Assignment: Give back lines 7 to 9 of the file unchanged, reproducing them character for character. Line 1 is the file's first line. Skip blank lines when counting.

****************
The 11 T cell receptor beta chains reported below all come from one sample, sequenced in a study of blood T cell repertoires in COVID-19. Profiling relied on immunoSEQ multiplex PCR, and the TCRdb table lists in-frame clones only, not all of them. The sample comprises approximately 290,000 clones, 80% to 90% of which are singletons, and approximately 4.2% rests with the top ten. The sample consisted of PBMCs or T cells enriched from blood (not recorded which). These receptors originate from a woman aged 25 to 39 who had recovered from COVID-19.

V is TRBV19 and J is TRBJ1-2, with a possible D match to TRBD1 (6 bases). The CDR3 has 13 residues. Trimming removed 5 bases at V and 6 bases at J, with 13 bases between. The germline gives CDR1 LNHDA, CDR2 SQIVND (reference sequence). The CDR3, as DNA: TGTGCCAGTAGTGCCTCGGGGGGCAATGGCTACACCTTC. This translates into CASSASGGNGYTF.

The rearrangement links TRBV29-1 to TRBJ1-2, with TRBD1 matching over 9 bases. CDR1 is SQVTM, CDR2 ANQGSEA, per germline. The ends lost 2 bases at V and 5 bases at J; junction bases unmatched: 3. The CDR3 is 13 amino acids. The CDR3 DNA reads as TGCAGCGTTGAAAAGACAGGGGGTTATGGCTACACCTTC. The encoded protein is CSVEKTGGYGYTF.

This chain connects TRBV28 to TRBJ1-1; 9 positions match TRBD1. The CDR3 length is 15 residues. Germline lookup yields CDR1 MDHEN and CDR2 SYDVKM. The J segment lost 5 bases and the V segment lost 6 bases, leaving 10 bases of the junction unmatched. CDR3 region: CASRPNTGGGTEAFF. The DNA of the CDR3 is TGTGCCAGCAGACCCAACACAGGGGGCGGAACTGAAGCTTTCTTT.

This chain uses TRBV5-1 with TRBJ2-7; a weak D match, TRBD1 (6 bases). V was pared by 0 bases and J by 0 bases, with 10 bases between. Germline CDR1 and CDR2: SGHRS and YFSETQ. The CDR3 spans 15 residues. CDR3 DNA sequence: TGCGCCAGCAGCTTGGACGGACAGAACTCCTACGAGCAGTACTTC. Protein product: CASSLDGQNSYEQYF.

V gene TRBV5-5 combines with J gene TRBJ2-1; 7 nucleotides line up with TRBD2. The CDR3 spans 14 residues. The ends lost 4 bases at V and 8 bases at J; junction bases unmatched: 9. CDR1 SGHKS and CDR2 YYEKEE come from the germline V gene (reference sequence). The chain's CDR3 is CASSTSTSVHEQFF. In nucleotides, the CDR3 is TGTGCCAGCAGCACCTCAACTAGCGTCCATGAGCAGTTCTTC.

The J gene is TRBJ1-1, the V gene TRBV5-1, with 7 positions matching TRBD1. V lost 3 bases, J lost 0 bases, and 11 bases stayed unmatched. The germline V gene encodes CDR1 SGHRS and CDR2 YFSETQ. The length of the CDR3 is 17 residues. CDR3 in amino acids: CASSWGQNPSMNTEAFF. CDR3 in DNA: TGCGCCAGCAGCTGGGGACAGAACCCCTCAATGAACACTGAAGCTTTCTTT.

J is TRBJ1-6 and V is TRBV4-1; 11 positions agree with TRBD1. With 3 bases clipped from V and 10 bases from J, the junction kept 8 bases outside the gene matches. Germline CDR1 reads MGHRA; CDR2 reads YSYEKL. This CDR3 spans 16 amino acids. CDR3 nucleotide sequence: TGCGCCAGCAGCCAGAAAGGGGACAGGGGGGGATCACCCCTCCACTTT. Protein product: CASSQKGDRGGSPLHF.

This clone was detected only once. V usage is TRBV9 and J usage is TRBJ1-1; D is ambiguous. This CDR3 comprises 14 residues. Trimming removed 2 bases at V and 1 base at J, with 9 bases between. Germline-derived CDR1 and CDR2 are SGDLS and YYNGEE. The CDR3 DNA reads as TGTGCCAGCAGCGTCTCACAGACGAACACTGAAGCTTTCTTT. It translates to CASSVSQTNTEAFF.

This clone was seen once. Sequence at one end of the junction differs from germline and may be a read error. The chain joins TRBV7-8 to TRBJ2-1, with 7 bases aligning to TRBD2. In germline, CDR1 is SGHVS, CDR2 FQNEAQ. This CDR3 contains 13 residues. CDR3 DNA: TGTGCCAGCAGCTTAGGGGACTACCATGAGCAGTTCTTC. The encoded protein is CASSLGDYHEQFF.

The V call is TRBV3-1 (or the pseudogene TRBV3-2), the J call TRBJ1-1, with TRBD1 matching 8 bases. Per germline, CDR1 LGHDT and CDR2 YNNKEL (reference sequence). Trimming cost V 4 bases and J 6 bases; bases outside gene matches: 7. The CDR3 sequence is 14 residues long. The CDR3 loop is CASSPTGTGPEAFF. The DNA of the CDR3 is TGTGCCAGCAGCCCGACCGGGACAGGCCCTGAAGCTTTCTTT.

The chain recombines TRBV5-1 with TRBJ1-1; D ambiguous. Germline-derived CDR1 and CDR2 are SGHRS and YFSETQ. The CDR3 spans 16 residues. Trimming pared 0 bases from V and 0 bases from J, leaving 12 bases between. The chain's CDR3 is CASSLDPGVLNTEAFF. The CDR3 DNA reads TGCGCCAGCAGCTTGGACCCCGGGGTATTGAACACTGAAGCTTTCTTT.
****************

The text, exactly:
The J gene is TRBJ1-1, the V gene TRBV5-1, with 7 positions matching TRBD1. V lost 3 bases, J lost 0 bases, and 11 bases stayed unmatched. The germline V gene encodes CDR1 SGHRS and CDR2 YFSETQ. The length of the CDR3 is 17 residues. CDR3 in amino acids: CASSWGQNPSMNTEAFF. CDR3 in DNA: TGCGCCAGCAGCTGGGGACAGAACCCCTCAATGAACACTGAAGCTTTCTTT.

J is TRBJ1-6 and V is TRBV4-1; 11 positions agree with TRBD1. With 3 bases clipped from V and 10 bases from J, the junction kept 8 bases outside the gene matches. Germline CDR1 reads MGHRA; CDR2 reads YSYEKL. This CDR3 spans 16 amino acids. CDR3 nucleotide sequence: TGCGCCAGCAGCCAGAAAGGGGACAGGGGGGGATCACCCCTCCACTTT. Protein product: CASSQKGDRGGSPLHF.

This clone was detected only once. V usage is TRBV9 and J usage is TRBJ1-1; D is ambiguous. This CDR3 comprises 14 residues. Trimming removed 2 bases at V and 1 base at J, with 9 bases between. Germline-derived CDR1 and CDR2 are SGDLS and YYNGEE. The CDR3 DNA reads as TGTGCCAGCAGCGTCTCACAGACGAACACTGAAGCTTTCTTT. It translates to CASSVSQTNTEAFF.